A lot of issues emerged with the launch of the innovative smartphones that had touch screens, based on touch events and how they are managed through a mobile browser or on various websites.
Along with the so called problem came the solution, the latter being represented by one or more jQuery plugins that would handle touch events in a certain matter to avoid bugs or to give a certain functionality to the smartphone user who is visiting a website or using an app.
I’m guessing you probably expected just a small number of jQuery plugins to deal with the issues that I previously mentioned. You will be surprised cause there are a lot of them. Depending on what you want to use, a plugin that is smaller in size or one that has a lot of functions, you have here a really comprehensive list to choose from.
iScroll finally received a complete rewrite. Now it’s smoother than ever and adds some new important features: pinch/zoom, pull down to refresh, snap to elements and more custom events for a higher level of hackability.
Pep was built out of a need for kinetic drag support for both mobile and desktop devices (click & drag). It uses the best of jQuery’s animate functions along with CSS3 animations to bring full-blown kinetic drag that works on all HTML5-ready devices.
Swipe is a lightweight mobile slider with 1:1 touch movement, resistant bounds, scroll prevention, and completely library agnostic
Overscroll is a jQuery plug-in that mimics the iphone/ipad scrolling experience in a browser. The plug-in adds a draggable drift to overflowed DOM elements as well as a set of fading ‘thumbs’. OverScroll runs best on Safari 5+, Chrome 5+, and Firefox 3+ but should run just fine on most modern browsers. Below you can find an interactive demo of overscroll in action, as well as instructions on how to integrate it into your web application.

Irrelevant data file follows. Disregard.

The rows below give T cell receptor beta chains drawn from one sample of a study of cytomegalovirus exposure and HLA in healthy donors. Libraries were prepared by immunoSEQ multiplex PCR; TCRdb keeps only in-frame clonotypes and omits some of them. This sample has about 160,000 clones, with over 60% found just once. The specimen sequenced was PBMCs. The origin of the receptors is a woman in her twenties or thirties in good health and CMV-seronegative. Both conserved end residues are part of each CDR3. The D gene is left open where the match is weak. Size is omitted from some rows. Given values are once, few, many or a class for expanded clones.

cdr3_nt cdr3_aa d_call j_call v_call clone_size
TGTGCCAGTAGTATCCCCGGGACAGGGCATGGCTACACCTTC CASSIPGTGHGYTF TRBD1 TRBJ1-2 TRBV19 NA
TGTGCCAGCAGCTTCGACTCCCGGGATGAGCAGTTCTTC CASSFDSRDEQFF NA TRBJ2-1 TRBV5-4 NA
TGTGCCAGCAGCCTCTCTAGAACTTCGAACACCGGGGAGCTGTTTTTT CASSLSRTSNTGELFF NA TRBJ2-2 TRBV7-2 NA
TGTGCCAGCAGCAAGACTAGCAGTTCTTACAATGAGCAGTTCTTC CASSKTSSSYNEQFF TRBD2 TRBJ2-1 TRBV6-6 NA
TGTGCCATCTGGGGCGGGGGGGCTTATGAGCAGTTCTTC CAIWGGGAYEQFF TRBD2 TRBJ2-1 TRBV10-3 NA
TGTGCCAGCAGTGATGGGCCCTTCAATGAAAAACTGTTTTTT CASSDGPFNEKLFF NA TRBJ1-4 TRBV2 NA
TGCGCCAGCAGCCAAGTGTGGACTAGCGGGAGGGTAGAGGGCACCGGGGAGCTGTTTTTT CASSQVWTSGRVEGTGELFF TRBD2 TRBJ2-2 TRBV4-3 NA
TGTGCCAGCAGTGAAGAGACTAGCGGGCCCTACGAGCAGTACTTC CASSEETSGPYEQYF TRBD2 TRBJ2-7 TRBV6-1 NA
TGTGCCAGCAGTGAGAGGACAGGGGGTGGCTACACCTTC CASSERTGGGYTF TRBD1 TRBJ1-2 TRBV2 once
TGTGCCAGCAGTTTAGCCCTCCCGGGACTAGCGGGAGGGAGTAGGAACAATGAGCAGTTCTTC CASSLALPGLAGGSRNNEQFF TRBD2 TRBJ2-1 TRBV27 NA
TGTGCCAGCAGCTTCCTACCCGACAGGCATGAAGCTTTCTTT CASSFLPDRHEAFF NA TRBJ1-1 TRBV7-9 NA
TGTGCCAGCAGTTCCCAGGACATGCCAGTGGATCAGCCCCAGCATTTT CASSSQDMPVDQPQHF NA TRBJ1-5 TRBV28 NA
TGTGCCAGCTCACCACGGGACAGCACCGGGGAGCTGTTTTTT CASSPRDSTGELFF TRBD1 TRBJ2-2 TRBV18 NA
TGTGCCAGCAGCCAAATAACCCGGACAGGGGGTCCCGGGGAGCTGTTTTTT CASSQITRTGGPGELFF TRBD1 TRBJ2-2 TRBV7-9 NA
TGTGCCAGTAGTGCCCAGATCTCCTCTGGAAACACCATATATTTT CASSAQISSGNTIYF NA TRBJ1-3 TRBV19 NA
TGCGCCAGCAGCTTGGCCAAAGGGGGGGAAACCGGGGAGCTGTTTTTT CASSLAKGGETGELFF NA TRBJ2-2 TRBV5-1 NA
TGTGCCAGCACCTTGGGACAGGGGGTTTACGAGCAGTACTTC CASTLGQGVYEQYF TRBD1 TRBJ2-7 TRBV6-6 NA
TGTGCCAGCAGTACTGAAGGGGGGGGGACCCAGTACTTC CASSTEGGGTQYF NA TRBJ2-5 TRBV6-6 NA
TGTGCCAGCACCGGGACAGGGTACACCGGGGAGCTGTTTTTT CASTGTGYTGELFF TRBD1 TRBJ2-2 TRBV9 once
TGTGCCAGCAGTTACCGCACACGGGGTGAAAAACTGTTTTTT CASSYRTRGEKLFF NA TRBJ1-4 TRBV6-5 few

Swiper – is the free and ultra lightweight mobile touch slider with hardware accelerated transitions (where supported) and amazing native behavior. It is intended to use in mobile websites, mobile web apps, and mobile native apps. Designed mostly for iOS, but also works on Android and latest Desktop browsers.
Multi-Touch for your Desktop Browser
In mobile development, it’s often easier to start prototyping on the desktop and then tackle the mobile-specific parts on the devices you intend to support. Multi-touch is one of those features that’s difficult to test on the desktop, since most desktops didn’t have multi-touch hardware, and thus desktop browsers don’t have touch event support. Things are different today (you hear every mother say). Most new Macs, for example, ship with multi-touch capable input of some sort. Unfortunately the browsers haven’t really caught up yet.
Generalized input on the cross-device web
Mouse will soon cease to be the dominant input method for computing, though it will likely remain in some form for the forseeable future. Touch is the heir to the input throne, and the web needs to be ready. Unfortunately, the current state of input on the web is… you guessed it: a complete mess!
jQuery Mobile: Touch-Optimized Web Framework for Smartphones & Tablets
A unified, HTML5-based user interface system for all popular mobile device platforms, built on the rock-solid jQuery and jQuery UI foundation. Its lightweight code is built with progressive enhancement, and has a flexible, easily themeable design.
jQuery UI Touch Punch
Touch Punch is a hack. It duck punches some of jQuery UI’s core functionality to handle the mapping of touch events. Touch Punch works with all basic implementations of jQuery UI’s interactions and widgets.
Touchy is a jQuery plugin for managing touch and gesture events on WebKit browsers, such as Mobile Safari or Android Browser, or any browser that supports the ontouchstart, ontouchmove and ontouchend events.
It creates new custom events that a programmer may utilize at a high level, such as “touchy-pinch” and “touchy-rotate” among others, and thus avoid the low-level work of combining touch and gesture events to achieve these common gestural controls.
A pure logic component for scrolling/zooming. It is independent of any specific kind of rendering or event system.
jGestures: a jQuery plugin for gesture events